Developing Efficient Models of Intrinsic Speech Variability – Richard Rose (McGill University)

November 6, 2007 all-day

View Seminar Video
There are a variety of modeling techniques used in automatic speech recognition that have been developed with the goal of representing potential sources of intrinsic speech variability in a low dimensional subspace. The focus of much of the research in this area has been on “speaker space” based approaches where it is assumed that statistical models for an unknown speaker lie in a space whose basis vectors represent relevant variation among a set of reference speakers. As an alternative to these largely data driven approaches, more structured feature and model representations have been developed that are based on theories of speech production and acoustic phonetics. The performance improvements obtained by speaker space approaches like eigenvoice modeling, cluster adaptive training, and several others have been reported for speaker adaptation in many ASR task domains where only small amounts of adaptation data are available. The potential of systems based on phonological distinctive features has also been demonstrated on far more constrained task domains. This talk presents discussion and experimental results that attempt to explore the potential advantages of both classes of techniques. We will also focus on the limitations of these techniques in addressing some of the basic problems that still exist in state of the art ASR systems.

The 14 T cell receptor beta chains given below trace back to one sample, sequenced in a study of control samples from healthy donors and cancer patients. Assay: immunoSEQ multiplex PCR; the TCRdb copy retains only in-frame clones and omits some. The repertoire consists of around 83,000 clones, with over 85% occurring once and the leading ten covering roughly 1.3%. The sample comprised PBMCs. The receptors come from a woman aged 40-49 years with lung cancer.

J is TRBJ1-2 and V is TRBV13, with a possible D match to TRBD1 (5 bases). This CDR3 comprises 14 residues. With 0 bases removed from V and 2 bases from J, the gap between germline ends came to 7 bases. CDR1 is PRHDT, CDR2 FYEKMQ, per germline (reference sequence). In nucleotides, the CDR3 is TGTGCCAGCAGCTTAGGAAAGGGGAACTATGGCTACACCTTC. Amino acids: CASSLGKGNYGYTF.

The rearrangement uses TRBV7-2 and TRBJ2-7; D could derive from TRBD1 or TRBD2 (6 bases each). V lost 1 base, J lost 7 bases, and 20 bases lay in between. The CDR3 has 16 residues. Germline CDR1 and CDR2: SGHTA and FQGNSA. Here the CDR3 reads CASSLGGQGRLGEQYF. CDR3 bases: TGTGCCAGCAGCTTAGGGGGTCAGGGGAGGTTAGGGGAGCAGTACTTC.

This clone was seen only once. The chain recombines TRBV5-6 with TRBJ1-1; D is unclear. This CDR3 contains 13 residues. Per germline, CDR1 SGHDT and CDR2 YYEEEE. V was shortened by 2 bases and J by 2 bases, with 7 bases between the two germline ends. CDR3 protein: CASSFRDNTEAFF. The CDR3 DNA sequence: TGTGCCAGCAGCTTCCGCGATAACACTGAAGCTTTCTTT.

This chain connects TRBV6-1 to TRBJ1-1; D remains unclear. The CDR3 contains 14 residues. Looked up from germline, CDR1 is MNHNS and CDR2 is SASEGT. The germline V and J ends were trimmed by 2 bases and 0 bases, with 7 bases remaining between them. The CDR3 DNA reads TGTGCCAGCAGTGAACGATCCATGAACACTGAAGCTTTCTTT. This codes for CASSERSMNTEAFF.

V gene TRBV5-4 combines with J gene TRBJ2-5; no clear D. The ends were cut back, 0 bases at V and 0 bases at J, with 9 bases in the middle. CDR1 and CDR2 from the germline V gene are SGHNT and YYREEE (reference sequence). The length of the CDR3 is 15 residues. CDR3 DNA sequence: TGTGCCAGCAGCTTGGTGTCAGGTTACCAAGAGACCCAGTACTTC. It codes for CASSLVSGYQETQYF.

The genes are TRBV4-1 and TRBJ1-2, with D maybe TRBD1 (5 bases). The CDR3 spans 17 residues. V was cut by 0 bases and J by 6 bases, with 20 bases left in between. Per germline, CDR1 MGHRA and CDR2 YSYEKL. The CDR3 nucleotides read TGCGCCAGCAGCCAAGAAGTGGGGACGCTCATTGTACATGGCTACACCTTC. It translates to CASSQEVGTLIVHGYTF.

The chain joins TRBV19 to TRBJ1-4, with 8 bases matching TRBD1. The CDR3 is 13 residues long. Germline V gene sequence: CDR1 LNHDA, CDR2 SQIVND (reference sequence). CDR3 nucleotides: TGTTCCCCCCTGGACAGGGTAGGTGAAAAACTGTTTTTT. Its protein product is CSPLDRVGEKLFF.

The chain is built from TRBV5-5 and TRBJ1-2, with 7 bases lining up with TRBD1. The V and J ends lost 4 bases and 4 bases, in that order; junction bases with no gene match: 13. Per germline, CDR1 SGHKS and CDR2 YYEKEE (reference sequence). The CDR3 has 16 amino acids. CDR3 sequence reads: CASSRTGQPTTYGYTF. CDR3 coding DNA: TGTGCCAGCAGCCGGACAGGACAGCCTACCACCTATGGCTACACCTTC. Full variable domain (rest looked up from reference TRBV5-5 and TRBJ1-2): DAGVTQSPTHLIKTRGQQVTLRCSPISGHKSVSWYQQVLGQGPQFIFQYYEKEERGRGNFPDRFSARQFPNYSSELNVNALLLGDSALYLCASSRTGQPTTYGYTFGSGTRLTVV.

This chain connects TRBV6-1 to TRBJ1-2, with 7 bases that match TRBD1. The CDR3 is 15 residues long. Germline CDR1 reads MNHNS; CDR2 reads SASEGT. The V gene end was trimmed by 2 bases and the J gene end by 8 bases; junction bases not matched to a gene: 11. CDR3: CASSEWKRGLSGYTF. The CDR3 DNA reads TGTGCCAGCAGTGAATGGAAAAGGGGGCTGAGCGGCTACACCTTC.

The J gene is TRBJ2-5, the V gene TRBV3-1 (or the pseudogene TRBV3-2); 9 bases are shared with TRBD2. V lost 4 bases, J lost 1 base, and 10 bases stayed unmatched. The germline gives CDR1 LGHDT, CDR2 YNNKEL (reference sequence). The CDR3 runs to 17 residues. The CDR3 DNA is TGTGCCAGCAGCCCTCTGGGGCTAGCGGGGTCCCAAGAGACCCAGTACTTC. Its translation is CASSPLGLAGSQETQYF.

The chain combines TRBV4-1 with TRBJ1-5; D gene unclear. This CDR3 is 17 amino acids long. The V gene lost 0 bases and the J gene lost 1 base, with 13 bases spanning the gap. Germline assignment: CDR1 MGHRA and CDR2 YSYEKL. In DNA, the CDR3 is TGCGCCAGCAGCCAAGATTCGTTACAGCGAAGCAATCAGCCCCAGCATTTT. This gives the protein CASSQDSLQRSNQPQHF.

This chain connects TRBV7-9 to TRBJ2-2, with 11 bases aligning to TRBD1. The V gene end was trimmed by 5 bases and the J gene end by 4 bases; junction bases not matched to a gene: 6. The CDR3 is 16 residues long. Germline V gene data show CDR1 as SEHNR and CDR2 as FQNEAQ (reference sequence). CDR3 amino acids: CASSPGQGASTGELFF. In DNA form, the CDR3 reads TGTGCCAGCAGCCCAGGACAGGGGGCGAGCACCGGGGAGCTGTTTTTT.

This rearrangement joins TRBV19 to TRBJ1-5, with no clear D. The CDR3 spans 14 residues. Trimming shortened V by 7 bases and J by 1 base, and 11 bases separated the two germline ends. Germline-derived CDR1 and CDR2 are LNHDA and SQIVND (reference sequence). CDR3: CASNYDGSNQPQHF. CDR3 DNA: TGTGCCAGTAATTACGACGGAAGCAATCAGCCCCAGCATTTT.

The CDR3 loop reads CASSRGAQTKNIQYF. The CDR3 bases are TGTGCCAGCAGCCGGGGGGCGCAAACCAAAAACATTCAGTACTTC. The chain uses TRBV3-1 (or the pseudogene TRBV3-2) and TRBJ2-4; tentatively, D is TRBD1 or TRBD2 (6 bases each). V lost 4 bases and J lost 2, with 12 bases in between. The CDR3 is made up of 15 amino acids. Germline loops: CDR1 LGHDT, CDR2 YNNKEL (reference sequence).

Richard Rose received B.S. and M.S. degrees in Electrical Engineering from the University of Illinois, and Ph.D. E.E. degree from the Georgia Institute of Technology. He has served on the technical staff at MIT Lincoln Laboratory working on speech recognition and speaker recognition. He was with AT&T for ten years, first with AT&T Bell Laboratories and then in the Speech and Image Processing Services Laboratory at AT&T Labs – Research. Currently, he is an Associate Professor of Electrical and Computer Engineering at McGill University in Montreal, Quebec. Professor Rose has served in various roles in the IEEE Signal Processing Society. He was a member of the IEEE Signal Processing Society Technical Committee on Digital Signal Processing. He was elected as an at large member of the Board of Governors for the Signal Processing Society. He has served as an associate editor for the IEEE Transactions on Speech and Audio Processing and again for the IEEE Transactions on Audio, Speech, and Language Processing. He is currently a member of the editorial board for the Speech Communication Journal. He was a member of the IEEE SPS Speech Technical Committee (STC) and was founding editor of the STC Newsletter. He also served as co-chair of the IEEE 2005 Workshop on Automatic Speech Recognition and Understanding.

Center for Language and Speech Processing